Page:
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childhood in the poorest areas, and therefore almost entirely limited to mild or asymptomatic infection. As socioeconomic conditions improve, infection is successively delayed to later childhood, to adulthood with a high proportion of the population infected, and finally, to adulthood with smaller proportions of the population infected. As infection is delayed, an increasing proportion of cases are symptomatic; paradoxically, the clinical disease burden may increase as socioeconomic standards rise.

Actual data on disease incidence are limited; the most comprehensive source is the World Health Organization Annual Statistical Reports. This presents data on rates of reported clinical infectious hepatitis for many countries, with breakdowns by age of infection for some countries. These data do not distinguish hepatitis cases by type (A, B, or non-A, non-B), because such data are available only in the most highly developed areas. Furthermore, they provide no information about case-reporting efficiency; presumably, reporting is best in most developed areas and poorest in the least developed areas.

Disease burdens were estimated from the most recent available data for both different regions and different socioeconomic development levels within certain regions, as follows (Hadler, personal communication, 1985). Reported age-specific incidences of “infectious” hepatitis were compiled for individual countries from World Health Organization (WHO) annual statistics (1975–1981) as available. Data from serologic studies of acute hepatitis cases from the United States, western Europe, South America, and other selected areas were used to estimate the proportion of reported hepatitis cases that are due to hepatitis A. Generally, such studies have shown that a high proportion (80 percent) of hepatitis in childhood is due to HAV in all areas of the world and that a variable proportion, with a median of about 30 percent, of hepatitis cases in adults is due to hepatitis A virus. Although the latter figure varies widely and may be higher in more developed than in less developed areas, for simplicity the 30 percent figure was used throughout. These proportions were applied to available age-specific hepatitis rates for different countries. Representative rates of hepatitis A were then selected for each subregion, to be applied throughout that region. Because reporting is highly variable and underreporting is the rule, higher estimates were used where data were available from several countries in a given area. Rates for each region estimated in this manner are shown in Table D-4.1, along with the estimate of the number of cases that would result (based on 1979 population data—the last reliable data available to the author). Table D-4.2 shows the estimated numbers of cases adjusted for the 1984 population numbers. Assuming only 20 percent of cases are likely to be reported, the probable true number of cases in the developing world is estimated to be 4.765 million.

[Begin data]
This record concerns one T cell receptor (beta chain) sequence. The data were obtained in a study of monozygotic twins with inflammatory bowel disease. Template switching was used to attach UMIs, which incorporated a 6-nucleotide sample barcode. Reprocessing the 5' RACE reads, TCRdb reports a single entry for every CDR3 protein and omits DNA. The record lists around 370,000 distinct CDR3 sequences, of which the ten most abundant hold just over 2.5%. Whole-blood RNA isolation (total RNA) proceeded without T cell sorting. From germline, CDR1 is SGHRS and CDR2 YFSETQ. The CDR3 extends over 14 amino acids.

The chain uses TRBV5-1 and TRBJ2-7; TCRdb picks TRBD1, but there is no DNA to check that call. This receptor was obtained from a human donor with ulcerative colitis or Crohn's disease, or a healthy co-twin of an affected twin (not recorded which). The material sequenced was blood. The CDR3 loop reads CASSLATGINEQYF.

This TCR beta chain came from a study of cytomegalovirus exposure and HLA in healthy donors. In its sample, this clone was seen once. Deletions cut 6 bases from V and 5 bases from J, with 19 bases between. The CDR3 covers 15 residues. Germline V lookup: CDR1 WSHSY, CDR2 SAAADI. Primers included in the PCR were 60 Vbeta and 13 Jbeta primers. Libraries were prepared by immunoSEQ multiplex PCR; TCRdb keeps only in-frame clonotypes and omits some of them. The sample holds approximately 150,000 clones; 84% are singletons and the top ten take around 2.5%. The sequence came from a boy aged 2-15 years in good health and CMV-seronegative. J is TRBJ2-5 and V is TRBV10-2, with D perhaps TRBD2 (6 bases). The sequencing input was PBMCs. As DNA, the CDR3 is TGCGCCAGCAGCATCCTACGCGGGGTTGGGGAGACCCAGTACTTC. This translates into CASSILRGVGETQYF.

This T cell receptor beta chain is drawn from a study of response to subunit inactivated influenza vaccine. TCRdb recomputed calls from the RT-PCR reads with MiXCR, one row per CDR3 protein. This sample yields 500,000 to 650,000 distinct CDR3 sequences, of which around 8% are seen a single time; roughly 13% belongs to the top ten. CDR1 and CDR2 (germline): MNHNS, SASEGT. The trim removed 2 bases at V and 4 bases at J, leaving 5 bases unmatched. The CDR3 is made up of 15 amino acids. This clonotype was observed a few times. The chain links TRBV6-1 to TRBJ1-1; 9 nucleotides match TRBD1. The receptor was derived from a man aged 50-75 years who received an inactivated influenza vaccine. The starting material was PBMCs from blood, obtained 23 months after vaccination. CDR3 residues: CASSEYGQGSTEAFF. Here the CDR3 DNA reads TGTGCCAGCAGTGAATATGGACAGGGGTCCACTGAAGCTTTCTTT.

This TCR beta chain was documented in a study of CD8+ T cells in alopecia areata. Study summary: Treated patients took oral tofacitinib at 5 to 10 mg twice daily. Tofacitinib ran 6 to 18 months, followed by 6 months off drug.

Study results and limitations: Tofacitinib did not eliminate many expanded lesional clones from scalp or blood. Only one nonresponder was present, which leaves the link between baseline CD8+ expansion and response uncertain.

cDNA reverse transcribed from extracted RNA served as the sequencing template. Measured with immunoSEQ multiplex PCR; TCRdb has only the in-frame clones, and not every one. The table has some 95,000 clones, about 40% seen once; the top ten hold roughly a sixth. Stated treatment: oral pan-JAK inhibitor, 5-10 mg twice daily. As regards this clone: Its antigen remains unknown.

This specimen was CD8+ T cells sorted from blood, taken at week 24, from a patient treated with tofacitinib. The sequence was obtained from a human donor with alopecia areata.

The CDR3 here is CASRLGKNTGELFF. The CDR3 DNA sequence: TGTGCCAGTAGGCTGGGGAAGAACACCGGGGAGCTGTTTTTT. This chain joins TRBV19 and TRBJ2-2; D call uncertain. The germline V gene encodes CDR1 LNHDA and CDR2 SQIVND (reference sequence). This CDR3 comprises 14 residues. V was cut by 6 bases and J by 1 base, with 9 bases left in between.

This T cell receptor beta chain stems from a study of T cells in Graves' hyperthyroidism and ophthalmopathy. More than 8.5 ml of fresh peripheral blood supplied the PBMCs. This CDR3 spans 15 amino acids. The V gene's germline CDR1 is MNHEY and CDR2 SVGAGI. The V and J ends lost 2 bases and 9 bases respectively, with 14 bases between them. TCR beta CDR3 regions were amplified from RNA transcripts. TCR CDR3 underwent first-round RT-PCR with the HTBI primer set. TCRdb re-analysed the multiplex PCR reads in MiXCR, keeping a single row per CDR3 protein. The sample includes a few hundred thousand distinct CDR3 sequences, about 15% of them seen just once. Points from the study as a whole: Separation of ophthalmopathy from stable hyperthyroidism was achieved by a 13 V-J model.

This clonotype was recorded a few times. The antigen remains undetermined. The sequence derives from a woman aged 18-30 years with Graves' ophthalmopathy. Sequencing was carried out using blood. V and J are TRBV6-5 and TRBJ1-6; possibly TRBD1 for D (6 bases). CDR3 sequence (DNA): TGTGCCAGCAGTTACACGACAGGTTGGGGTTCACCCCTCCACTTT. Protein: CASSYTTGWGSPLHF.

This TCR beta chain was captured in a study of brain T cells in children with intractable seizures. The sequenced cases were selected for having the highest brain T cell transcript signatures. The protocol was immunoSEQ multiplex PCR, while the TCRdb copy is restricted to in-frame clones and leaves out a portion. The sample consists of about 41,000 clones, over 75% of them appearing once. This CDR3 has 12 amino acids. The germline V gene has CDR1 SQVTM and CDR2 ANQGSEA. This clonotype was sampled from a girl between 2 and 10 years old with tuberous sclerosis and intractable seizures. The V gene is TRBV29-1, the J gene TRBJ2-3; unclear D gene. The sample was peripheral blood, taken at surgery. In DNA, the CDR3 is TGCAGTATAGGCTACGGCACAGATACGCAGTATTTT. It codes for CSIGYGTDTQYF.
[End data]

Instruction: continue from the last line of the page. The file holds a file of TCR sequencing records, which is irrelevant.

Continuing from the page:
In general, developed areas in the United States, western Europe, Asia, and Oceania have modest estimated rates of hepatitis A, from 0 to 15 cases per 100,000 per year. Areas with moderate development consistently show the highest disease rates, ranging from 20 to 100 cases per 100,000 per year, and occasionally higher in parts of South and Central America, eastern Europe, the Middle East, and China. Finally,

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